Jail Administrator: Medical care money could be spent on mental health, GED
RICHMOND (WSLS 10) - Local jails are still on the hook for medical bills for conditions inmates had before they were arrested. This, after legislation that would have released jails from that financial obligation died in the General Assembly.
A local jail administrator said some inmates have admitted to breaking the law to receive free health care. He said he would rather spend money on efforts to keep people out of jail.
The Blue Ridge Regional Jail Authority's $2.4 million budget for medical costs this year includes mental health services. Administrator Tim Trent would like to spend more money in that area and knows he could if the jail wasn't on the hook for doctor bills for inmate's pre-existing medical conditions.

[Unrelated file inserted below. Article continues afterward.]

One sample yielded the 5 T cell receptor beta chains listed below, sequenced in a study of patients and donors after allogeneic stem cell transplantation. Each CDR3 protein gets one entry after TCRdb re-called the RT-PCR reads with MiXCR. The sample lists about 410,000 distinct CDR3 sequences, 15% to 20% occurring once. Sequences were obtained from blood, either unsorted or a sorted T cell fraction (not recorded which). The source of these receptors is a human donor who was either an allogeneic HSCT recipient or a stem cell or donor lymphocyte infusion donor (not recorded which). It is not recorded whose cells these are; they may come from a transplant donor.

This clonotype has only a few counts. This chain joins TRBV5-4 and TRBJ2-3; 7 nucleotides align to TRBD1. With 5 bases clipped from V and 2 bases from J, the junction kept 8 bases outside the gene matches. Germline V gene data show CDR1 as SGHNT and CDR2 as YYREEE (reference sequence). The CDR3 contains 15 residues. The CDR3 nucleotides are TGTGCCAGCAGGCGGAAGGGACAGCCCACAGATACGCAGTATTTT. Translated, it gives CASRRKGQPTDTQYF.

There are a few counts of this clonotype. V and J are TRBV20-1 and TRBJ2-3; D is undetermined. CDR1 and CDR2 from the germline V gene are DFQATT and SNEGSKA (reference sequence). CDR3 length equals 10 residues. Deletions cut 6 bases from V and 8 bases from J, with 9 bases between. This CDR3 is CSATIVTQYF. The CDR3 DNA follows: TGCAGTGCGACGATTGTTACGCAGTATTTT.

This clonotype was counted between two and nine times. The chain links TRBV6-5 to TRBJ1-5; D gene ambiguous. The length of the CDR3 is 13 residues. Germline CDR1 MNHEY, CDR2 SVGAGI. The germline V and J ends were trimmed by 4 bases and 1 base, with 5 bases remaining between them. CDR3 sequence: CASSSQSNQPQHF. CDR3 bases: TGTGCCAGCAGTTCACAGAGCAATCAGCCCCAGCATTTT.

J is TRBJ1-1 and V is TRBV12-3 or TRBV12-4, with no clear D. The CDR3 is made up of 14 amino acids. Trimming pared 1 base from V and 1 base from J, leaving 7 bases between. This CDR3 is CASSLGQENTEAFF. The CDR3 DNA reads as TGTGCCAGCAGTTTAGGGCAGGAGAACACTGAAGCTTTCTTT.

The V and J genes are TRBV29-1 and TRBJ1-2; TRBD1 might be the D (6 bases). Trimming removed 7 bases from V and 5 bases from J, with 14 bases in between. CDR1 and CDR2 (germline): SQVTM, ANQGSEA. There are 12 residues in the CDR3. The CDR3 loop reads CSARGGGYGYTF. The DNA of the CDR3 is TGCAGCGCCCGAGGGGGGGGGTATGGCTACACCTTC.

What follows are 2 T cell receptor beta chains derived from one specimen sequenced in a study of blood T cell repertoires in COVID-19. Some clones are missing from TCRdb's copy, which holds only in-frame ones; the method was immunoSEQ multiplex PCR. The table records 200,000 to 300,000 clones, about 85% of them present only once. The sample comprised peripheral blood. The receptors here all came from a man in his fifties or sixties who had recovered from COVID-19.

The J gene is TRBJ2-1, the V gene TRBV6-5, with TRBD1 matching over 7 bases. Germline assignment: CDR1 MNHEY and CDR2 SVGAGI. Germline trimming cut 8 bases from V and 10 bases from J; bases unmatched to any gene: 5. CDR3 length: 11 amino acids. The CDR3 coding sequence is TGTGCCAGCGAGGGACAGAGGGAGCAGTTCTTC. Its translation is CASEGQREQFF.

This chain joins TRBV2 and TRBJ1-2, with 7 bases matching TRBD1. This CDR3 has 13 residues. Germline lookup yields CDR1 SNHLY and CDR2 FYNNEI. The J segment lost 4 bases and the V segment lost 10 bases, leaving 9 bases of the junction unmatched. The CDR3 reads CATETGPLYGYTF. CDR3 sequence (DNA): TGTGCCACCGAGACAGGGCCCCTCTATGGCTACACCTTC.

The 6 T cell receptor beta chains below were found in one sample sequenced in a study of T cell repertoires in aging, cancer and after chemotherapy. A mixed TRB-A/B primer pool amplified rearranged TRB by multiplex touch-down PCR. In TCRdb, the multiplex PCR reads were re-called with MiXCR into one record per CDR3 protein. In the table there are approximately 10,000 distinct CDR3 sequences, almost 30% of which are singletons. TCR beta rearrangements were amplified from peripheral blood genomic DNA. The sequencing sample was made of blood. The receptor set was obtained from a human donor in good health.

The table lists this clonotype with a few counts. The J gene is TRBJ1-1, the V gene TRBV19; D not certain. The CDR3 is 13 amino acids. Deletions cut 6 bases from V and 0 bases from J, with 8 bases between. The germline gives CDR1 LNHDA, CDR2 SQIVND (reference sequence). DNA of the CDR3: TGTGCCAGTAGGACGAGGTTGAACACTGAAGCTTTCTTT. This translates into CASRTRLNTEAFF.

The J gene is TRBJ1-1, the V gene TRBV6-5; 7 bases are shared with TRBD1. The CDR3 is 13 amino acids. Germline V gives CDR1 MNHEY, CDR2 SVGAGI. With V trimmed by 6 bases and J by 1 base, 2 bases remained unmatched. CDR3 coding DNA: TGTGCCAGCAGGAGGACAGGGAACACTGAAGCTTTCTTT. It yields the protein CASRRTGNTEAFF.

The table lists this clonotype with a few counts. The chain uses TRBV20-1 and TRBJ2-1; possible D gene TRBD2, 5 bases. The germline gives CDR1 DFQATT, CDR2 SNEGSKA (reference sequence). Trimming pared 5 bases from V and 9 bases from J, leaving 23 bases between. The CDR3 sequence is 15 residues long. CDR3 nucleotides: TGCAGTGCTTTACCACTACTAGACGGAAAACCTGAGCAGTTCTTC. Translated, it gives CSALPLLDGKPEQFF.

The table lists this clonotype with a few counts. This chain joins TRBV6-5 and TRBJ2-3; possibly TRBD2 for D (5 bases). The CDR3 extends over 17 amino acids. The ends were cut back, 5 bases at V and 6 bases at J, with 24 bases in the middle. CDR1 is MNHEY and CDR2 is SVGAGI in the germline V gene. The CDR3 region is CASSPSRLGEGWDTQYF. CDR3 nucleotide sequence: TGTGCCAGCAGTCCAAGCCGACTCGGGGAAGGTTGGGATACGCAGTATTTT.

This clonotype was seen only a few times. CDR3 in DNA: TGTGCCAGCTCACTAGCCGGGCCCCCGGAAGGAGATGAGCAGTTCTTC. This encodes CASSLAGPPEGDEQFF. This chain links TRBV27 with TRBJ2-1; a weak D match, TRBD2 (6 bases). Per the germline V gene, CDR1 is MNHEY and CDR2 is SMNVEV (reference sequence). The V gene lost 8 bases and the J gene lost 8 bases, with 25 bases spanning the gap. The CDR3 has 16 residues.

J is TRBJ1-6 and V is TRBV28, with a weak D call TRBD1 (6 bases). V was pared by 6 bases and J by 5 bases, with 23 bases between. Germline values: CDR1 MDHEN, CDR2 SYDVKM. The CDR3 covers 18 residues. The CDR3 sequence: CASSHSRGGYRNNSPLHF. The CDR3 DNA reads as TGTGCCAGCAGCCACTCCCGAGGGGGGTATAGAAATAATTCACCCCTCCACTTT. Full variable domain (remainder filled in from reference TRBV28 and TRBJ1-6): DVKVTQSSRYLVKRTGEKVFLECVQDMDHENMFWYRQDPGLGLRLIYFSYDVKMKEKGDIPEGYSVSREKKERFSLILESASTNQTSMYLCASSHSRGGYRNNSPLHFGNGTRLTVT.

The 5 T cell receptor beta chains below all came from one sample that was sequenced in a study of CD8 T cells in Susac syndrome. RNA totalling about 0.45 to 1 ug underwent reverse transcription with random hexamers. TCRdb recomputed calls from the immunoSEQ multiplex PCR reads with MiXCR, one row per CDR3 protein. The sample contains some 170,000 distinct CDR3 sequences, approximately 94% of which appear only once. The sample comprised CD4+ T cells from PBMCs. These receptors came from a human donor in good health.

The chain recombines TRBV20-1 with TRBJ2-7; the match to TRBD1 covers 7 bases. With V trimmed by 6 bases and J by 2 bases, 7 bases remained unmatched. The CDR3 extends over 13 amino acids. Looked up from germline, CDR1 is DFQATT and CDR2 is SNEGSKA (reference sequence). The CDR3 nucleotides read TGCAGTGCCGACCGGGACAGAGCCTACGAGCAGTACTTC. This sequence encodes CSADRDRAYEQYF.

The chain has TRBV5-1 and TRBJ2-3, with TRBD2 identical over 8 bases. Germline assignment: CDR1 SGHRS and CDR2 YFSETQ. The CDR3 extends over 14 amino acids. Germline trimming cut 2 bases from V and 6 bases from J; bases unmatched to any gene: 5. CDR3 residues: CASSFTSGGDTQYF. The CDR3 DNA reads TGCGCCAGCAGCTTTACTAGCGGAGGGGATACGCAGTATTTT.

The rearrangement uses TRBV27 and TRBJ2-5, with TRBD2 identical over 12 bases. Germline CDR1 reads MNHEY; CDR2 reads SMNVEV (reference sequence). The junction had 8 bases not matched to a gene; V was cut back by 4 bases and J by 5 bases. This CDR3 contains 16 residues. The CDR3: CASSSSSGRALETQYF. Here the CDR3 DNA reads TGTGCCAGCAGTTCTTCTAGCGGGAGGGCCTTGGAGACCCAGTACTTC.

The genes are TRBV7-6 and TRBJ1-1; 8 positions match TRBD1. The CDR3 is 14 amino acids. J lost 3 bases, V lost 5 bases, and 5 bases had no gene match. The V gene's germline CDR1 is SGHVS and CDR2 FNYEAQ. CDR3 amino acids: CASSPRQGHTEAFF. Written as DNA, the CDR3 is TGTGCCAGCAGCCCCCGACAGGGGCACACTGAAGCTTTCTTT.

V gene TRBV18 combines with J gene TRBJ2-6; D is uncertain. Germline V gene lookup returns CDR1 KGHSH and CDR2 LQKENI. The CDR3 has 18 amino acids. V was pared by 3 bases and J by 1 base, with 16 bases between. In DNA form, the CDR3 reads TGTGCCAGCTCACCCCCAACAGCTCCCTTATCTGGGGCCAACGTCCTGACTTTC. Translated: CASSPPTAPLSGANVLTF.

The jail authority partnered with Horizon Behavioral Health to hire a discharge planner. That person meets with inmates before they're released, to come up with a game plan for their mental health care for after they are released.
The authority operates five jails over a very large geographic area, so there are too many inmates getting out for one discharge planner to handle. The jail also provides inmates with a week's worth of their medication.
"We try to reduce the recidivism number by providing services," said Trent. "I think if you don't provide them services once they get to the end of that seven days and go off their psychotropic medication it's a revolving door. They're going to be back in our jail."
Trent would like to hire another discharge planner. The jail also has two mental health professionals, working with inmates inside. Trent would like to add a third.
Trent said if the jail didn't have to pay for inmate's medical bills for pre-existing conditions, he'd also look at putting more in the budget for GED programs. He said more inmates are taking the GED, which might help them get jobs once they get out and keep them out of jail, but the GED cost has also increased.
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